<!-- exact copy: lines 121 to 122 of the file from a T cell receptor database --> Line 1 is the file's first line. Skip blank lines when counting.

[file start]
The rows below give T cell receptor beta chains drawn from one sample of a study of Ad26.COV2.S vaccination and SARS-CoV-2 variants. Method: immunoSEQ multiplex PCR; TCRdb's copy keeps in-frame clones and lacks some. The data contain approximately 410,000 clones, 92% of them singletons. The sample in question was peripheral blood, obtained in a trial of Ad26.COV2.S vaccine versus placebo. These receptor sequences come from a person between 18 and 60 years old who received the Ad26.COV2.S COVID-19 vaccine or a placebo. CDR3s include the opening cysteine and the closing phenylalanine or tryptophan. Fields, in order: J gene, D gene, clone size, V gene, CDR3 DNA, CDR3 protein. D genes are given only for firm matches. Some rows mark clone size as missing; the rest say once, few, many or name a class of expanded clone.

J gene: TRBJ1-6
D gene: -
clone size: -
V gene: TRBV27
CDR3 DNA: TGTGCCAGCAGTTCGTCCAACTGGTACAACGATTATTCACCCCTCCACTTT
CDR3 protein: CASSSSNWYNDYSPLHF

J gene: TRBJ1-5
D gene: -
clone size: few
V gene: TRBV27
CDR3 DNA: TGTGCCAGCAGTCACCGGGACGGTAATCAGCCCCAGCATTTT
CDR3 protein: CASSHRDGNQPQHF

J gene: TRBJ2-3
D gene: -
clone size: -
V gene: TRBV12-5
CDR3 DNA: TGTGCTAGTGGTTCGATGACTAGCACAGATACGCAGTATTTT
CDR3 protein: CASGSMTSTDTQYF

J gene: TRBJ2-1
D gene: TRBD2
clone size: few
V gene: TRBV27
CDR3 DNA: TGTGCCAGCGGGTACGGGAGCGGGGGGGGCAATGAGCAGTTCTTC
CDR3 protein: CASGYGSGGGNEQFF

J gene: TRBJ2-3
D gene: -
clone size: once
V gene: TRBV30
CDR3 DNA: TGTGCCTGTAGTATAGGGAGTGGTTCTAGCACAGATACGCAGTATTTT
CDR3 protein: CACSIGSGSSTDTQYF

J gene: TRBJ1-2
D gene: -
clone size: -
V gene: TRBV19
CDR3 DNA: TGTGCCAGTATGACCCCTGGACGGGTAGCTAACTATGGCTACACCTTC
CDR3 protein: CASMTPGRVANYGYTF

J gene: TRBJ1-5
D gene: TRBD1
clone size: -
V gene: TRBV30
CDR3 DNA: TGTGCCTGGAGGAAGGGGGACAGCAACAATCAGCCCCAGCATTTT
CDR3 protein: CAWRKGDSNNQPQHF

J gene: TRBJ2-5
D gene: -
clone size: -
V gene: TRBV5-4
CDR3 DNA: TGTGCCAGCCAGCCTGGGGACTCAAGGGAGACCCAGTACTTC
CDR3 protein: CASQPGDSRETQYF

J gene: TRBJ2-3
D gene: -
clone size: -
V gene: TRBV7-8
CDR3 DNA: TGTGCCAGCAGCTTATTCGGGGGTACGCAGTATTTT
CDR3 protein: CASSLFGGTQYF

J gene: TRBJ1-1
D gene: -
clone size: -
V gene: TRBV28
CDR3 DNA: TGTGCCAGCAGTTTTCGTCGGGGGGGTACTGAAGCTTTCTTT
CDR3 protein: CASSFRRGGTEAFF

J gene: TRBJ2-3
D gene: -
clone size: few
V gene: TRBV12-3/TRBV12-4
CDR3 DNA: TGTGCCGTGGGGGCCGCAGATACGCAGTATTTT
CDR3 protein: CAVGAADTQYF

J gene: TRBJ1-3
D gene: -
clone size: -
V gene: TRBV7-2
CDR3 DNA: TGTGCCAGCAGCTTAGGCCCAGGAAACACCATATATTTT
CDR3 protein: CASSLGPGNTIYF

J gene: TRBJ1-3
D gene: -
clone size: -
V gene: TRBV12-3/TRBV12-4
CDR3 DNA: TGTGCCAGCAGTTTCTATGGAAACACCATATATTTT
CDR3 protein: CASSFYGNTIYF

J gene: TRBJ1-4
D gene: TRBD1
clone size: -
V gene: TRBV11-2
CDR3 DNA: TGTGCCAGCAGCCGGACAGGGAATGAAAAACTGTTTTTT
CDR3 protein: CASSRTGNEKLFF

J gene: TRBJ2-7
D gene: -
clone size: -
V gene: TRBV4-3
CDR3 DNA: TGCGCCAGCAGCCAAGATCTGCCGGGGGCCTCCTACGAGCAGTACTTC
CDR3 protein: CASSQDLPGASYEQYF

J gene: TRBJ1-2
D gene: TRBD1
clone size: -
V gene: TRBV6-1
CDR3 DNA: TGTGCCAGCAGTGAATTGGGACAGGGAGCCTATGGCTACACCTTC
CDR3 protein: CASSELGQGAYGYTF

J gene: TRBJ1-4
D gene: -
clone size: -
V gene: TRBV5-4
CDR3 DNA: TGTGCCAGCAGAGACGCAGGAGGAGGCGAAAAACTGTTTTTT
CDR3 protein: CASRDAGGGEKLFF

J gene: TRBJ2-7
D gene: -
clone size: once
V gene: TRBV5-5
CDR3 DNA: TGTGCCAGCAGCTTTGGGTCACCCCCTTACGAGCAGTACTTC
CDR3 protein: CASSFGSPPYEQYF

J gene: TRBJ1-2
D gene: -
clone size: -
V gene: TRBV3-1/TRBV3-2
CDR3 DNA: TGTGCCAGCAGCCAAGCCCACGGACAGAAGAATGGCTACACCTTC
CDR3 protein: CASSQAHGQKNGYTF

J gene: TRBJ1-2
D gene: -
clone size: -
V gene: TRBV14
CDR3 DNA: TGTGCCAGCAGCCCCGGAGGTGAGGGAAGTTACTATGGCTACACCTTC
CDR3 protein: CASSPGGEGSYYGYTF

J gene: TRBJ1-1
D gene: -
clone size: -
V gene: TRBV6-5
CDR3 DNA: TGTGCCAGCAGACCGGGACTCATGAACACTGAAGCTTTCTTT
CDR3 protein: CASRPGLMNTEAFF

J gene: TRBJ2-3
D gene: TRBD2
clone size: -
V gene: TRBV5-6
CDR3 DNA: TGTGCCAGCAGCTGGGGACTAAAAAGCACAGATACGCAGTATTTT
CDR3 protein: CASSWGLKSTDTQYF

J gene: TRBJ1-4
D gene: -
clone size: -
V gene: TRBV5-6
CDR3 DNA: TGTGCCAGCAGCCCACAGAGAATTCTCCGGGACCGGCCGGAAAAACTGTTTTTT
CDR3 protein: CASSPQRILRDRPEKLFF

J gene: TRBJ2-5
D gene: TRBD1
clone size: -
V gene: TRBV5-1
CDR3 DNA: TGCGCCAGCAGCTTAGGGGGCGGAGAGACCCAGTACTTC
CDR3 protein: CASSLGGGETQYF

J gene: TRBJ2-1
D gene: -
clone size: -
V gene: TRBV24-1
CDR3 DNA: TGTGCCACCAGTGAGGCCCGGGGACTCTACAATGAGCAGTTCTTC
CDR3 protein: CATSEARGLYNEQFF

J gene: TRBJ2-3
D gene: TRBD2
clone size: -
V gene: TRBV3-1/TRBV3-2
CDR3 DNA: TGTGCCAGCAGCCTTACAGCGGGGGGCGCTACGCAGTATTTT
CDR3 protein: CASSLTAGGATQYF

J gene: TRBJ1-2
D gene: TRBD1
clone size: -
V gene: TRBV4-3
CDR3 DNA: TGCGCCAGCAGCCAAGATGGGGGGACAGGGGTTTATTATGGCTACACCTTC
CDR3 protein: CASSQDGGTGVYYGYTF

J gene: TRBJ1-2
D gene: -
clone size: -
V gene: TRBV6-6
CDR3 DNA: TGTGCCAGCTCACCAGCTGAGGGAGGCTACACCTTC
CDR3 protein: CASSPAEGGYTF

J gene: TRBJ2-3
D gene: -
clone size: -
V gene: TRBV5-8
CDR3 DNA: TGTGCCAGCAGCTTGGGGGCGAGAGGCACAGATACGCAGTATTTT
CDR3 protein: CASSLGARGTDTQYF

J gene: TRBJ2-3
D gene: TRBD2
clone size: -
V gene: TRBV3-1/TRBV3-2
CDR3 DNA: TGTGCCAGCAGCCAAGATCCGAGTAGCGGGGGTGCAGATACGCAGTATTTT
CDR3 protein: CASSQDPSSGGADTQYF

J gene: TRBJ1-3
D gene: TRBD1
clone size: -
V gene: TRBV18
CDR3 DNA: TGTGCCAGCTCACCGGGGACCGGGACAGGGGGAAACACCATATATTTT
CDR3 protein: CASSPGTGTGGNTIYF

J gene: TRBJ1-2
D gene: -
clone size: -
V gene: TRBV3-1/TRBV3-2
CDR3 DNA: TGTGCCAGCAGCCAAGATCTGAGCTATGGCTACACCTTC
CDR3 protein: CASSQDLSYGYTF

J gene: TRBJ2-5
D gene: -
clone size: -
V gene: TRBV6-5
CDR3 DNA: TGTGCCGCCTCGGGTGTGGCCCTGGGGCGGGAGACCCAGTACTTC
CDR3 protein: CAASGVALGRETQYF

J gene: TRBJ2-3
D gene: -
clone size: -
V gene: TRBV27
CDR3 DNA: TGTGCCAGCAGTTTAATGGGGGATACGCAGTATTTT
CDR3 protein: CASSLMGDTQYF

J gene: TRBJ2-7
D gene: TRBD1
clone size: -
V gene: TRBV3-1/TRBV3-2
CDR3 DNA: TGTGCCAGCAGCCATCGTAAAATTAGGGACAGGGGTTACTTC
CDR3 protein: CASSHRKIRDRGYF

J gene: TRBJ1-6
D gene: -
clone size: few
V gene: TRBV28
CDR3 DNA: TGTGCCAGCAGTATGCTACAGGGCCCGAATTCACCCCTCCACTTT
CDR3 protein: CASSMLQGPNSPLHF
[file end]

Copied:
CDR3 protein: CASSPGGEGSYYGYTF

J gene: TRBJ1-1